So far as replevin goes, the plaintiff is the prevailing party if he has the antecedent right to possession. He is entitled to costs and to judgment for his interest in the property. Any orders respecting the defendant's interest or equities in the property are made, not because he prevails, but because the plaintiff has no claim to them. They arise out of the situation and are without bearing on the plaintiff's cause of action.
In summary, if general title was in the defendant, the plaintiff's delivery of the property to the mortgagor was a conversion. But the wrong is not a defence to the action of replevin and hence may not be litigated in a plea puis darrein continuance. The plaintiff is entitled to judgment in the action, whatever the merits of the defendant's claim. And the judgment conclusively shows compliance with the conditions of the bond. Its signers contracted only to be liable if the plaintiff had no right to judgment. They did not contract to be liable for the discharge of duties of the plaintiff arising in the course of the action or as its outcome when the possessory right of the plaintiff was successfully asserted. The bond is not security for the defendant's claim.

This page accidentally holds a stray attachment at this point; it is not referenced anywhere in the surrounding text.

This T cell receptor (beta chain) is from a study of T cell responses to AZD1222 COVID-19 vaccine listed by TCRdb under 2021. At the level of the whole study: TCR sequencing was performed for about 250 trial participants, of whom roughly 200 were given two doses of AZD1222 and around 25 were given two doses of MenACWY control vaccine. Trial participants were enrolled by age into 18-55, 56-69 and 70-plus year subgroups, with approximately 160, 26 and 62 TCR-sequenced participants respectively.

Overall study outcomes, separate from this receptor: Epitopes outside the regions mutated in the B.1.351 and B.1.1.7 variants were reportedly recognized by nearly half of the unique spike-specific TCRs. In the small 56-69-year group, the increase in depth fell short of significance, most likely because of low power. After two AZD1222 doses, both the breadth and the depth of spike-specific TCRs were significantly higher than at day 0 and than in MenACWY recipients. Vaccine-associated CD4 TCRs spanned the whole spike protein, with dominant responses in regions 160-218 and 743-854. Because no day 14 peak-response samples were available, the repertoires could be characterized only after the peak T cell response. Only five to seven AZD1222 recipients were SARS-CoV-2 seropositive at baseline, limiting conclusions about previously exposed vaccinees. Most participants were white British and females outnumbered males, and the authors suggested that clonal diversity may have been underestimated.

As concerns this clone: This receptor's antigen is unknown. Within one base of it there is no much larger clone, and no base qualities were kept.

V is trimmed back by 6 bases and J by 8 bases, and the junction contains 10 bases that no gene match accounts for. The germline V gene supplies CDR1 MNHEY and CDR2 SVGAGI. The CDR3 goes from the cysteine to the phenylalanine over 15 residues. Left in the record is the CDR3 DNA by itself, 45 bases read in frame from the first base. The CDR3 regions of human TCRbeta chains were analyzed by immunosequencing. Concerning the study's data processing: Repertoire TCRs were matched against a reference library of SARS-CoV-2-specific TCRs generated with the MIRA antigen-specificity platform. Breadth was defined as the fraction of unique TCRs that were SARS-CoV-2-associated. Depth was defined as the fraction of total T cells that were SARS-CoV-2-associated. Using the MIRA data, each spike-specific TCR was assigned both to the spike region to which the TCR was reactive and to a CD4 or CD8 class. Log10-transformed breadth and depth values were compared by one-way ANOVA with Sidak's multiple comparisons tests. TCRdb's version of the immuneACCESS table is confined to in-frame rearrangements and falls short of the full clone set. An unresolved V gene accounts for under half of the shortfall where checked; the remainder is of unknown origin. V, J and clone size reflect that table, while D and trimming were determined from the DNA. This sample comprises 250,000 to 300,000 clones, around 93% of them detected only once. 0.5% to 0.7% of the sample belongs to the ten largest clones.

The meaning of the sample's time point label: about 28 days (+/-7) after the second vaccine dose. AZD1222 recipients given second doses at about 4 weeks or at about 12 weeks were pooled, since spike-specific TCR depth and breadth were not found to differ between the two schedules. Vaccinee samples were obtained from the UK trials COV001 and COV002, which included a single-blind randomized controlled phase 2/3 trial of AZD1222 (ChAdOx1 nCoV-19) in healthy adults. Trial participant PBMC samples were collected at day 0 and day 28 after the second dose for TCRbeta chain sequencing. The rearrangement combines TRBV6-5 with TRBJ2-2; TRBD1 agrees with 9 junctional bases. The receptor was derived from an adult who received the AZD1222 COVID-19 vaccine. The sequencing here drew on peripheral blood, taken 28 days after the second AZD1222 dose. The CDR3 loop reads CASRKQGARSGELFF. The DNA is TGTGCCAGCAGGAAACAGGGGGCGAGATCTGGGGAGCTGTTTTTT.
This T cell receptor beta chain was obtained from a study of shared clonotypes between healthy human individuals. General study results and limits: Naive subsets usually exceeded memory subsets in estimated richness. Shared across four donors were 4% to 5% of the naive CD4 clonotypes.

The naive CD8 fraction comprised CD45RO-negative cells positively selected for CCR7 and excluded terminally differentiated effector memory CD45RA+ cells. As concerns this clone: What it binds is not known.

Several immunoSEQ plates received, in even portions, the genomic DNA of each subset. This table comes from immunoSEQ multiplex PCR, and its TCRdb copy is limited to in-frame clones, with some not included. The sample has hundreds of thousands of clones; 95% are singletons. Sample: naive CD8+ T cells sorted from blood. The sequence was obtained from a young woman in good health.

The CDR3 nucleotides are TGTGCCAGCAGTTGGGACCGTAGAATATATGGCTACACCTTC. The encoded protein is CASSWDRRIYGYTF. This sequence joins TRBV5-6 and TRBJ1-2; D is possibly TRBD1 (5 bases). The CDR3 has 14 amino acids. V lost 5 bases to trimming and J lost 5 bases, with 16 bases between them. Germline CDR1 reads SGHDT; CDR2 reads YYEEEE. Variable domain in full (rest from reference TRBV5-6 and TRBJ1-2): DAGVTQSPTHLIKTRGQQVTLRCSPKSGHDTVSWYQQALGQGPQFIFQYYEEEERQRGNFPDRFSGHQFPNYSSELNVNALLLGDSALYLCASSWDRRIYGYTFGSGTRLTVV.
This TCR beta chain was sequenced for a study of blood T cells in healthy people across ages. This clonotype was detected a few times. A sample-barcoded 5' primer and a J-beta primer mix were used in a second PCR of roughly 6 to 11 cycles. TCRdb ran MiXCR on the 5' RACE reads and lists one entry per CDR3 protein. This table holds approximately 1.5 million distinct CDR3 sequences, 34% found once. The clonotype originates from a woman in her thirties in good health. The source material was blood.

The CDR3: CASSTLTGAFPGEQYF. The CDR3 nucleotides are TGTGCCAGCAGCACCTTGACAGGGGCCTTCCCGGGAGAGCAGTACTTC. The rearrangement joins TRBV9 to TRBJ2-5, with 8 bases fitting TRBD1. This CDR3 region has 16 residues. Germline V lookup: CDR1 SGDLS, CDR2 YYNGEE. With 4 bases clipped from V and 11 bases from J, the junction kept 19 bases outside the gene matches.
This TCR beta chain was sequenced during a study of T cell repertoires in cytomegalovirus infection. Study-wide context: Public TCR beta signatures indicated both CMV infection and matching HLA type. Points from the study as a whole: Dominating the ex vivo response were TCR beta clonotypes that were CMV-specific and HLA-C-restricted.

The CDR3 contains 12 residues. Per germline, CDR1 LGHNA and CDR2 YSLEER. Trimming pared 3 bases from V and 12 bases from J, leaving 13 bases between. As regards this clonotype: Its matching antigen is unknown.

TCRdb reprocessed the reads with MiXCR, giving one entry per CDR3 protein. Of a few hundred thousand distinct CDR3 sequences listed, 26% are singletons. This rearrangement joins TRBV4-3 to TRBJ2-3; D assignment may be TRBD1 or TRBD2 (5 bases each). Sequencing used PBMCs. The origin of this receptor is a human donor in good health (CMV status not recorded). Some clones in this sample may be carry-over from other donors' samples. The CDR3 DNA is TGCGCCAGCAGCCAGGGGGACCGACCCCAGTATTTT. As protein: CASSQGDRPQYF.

In replevin, justice and convenience of procedure in avoidance of scattered and separate litigation may properly warrant incidental orders in the defendant's favor when he is not the prevailing party. But here no order can properly be made for the return of the car if he should prove his title to it, since the plaintiff no longer has it. No issue in the action remains untried and the plaintiff has received satisfaction of its lien. The defendant's only remedy is for damages and his claim if established will result in an independent judgment. It is therefore a situation in which recoupment of damages may not be had. Nor may the claim be pleaded as a set-off. The statute of set-off (P. L. c. 335, s. 8) requires that a right of action on the debt or demand pleaded in set-off shall exist when the plaintiff's action is brought. And also a debt or demand the subject of set-off must be for damages capable of liquidation by mere computation. Drew v. Towle, 27 N.H. 412, 428; Barker v. Barker, 62 N.H. 366, 368, 369. And a counterclaim other than a debt or demand which is the subject of set-off or recoupment is not known to the common law and does not here obtain by statute. Smith v. Woodman, 28 N.H. 520, 531; Drew v. Towle, supra; Barker v. Barker, supra; 24 R. C. L. 793. There is here raised no procedural issue of convenience in consolidating the trial of different actions, and it is not perceived how in the present state of the case the defendant may proceed therein with his claim.